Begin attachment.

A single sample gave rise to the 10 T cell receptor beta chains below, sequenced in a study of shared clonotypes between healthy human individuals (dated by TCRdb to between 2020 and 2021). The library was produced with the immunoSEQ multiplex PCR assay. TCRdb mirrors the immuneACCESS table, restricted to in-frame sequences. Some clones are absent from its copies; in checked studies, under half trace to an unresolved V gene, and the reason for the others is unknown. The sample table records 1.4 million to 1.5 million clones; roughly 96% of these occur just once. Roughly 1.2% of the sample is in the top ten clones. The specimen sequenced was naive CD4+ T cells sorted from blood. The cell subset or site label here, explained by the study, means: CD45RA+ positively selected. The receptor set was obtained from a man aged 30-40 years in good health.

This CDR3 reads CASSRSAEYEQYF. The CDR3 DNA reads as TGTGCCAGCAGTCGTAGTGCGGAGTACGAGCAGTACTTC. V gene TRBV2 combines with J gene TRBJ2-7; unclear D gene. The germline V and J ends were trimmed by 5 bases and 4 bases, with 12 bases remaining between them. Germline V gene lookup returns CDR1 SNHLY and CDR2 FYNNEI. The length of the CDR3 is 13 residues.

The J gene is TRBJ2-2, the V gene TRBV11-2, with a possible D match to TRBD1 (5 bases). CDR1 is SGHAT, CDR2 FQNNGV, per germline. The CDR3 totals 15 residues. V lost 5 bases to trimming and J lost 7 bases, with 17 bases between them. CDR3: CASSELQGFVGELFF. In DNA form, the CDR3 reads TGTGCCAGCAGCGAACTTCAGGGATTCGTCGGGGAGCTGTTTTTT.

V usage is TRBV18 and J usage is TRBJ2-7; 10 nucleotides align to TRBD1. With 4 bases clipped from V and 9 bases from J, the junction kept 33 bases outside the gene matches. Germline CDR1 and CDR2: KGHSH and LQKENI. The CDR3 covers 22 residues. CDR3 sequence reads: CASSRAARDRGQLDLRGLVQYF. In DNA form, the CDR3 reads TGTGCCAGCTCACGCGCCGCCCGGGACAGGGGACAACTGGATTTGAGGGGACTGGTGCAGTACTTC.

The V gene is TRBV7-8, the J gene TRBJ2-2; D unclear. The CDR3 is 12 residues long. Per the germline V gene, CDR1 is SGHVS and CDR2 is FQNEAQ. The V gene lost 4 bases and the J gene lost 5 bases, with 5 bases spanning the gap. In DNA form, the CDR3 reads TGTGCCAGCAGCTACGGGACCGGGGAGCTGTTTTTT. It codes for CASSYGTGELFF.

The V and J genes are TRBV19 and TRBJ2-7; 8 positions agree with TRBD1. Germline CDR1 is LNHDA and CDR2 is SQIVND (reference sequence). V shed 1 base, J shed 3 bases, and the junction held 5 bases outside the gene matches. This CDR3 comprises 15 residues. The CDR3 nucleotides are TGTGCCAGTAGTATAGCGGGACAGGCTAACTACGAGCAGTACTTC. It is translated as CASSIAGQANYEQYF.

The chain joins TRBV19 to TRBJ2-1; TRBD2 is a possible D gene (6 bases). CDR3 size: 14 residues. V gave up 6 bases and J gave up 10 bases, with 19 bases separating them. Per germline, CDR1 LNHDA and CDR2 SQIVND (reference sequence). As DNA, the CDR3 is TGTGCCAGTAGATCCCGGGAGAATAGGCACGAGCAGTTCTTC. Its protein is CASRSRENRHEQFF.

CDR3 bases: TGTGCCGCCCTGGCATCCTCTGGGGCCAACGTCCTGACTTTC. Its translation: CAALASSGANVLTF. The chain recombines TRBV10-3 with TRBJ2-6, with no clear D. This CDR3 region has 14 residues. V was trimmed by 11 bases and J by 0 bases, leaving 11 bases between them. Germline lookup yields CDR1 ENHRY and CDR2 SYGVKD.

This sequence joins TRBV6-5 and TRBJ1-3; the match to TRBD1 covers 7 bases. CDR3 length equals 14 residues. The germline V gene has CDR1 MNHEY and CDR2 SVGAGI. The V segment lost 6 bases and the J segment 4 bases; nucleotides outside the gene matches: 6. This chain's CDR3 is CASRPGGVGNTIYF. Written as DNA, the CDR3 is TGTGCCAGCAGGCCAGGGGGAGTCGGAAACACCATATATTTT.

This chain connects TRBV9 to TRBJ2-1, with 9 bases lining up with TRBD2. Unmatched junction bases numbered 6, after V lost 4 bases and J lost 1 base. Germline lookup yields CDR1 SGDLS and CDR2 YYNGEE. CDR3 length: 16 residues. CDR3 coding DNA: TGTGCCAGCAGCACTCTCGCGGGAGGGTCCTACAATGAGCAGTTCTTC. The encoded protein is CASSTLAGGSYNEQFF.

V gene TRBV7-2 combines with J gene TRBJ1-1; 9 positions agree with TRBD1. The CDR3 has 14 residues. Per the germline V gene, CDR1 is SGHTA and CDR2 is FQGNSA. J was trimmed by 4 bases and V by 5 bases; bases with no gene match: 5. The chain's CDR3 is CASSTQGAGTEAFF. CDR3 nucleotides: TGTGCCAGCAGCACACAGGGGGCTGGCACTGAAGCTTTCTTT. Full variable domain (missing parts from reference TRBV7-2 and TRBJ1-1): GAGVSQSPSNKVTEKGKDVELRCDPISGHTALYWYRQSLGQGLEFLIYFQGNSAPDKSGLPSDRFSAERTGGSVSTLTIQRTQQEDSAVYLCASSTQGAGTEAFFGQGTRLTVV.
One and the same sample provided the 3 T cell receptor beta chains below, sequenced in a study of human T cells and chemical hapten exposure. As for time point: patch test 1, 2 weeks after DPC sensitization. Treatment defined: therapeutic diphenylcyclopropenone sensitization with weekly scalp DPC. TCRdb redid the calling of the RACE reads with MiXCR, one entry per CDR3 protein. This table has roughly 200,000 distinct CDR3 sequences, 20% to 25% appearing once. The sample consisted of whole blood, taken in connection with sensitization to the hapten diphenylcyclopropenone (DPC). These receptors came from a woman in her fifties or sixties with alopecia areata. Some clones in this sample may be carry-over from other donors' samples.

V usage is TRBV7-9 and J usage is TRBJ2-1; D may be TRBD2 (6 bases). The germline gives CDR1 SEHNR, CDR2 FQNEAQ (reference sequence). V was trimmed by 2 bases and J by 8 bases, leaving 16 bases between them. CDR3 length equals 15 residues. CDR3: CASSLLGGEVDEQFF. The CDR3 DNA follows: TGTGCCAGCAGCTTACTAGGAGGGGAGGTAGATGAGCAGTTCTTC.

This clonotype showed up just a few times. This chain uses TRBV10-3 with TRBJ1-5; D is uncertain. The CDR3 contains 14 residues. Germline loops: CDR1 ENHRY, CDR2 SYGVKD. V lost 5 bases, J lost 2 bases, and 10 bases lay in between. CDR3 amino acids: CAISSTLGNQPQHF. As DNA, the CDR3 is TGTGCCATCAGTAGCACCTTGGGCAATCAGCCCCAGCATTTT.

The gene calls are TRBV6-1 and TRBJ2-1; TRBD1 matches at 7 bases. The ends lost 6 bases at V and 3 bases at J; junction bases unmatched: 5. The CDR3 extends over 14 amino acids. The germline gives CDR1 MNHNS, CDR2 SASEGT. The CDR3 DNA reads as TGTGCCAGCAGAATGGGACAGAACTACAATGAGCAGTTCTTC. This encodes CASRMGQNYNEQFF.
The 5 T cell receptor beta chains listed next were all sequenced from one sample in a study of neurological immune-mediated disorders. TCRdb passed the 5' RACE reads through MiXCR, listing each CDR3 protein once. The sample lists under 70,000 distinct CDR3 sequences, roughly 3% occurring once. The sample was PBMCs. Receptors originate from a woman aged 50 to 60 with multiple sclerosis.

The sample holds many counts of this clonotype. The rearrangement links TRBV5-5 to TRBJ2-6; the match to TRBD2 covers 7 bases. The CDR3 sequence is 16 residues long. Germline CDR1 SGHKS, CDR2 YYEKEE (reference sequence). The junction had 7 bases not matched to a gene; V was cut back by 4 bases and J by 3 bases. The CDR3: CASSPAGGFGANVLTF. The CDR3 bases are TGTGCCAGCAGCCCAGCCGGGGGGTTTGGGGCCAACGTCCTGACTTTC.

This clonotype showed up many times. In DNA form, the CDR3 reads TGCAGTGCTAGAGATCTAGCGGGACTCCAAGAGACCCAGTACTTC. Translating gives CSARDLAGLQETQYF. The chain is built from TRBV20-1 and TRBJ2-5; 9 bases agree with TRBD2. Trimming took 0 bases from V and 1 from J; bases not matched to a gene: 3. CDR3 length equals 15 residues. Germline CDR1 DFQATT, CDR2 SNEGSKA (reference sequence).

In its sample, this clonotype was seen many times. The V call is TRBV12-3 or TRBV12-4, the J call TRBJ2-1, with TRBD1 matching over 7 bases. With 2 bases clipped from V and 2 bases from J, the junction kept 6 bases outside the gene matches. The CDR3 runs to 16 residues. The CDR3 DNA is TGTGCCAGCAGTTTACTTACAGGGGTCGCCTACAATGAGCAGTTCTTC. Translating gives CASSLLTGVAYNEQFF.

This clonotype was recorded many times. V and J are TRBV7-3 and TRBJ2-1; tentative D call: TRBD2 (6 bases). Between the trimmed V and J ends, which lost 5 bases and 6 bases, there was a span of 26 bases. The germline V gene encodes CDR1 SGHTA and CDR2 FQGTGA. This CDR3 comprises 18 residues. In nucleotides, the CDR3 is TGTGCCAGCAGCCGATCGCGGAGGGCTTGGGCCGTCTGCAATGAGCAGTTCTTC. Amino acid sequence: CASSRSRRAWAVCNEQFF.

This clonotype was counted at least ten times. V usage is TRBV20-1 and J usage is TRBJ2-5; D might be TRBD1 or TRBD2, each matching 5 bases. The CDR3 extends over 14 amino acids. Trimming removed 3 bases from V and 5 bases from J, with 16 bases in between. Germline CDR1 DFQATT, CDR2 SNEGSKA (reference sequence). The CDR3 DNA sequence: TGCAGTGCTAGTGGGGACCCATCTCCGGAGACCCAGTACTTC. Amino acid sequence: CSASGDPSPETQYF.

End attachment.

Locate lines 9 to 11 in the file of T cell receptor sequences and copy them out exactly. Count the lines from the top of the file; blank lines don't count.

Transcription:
This sequence joins TRBV6-5 and TRBJ1-3; the match to TRBD1 covers 7 bases. CDR3 length equals 14 residues. The germline V gene has CDR1 MNHEY and CDR2 SVGAGI. The V segment lost 6 bases and the J segment 4 bases; nucleotides outside the gene matches: 6. This chain's CDR3 is CASRPGGVGNTIYF. Written as DNA, the CDR3 is TGTGCCAGCAGGCCAGGGGGAGTCGGAAACACCATATATTTT.

This chain connects TRBV9 to TRBJ2-1, with 9 bases lining up with TRBD2. Unmatched junction bases numbered 6, after V lost 4 bases and J lost 1 base. Germline lookup yields CDR1 SGDLS and CDR2 YYNGEE. CDR3 length: 16 residues. CDR3 coding DNA: TGTGCCAGCAGCACTCTCGCGGGAGGGTCCTACAATGAGCAGTTCTTC. The encoded protein is CASSTLAGGSYNEQFF.

V gene TRBV7-2 combines with J gene TRBJ1-1; 9 positions agree with TRBD1. The CDR3 has 14 residues. Per the germline V gene, CDR1 is SGHTA and CDR2 is FQGNSA. J was trimmed by 4 bases and V by 5 bases; bases with no gene match: 5. The chain's CDR3 is CASSTQGAGTEAFF. CDR3 nucleotides: TGTGCCAGCAGCACACAGGGGGCTGGCACTGAAGCTTTCTTT. Full variable domain (missing parts from reference TRBV7-2 and TRBJ1-1): GAGVSQSPSNKVTEKGKDVELRCDPISGHTALYWYRQSLGQGLEFLIYFQGNSAPDKSGLPSDRFSAERTGGSVSTLTIQRTQQEDSAVYLCASSTQGAGTEAFFGQGTRLTVV.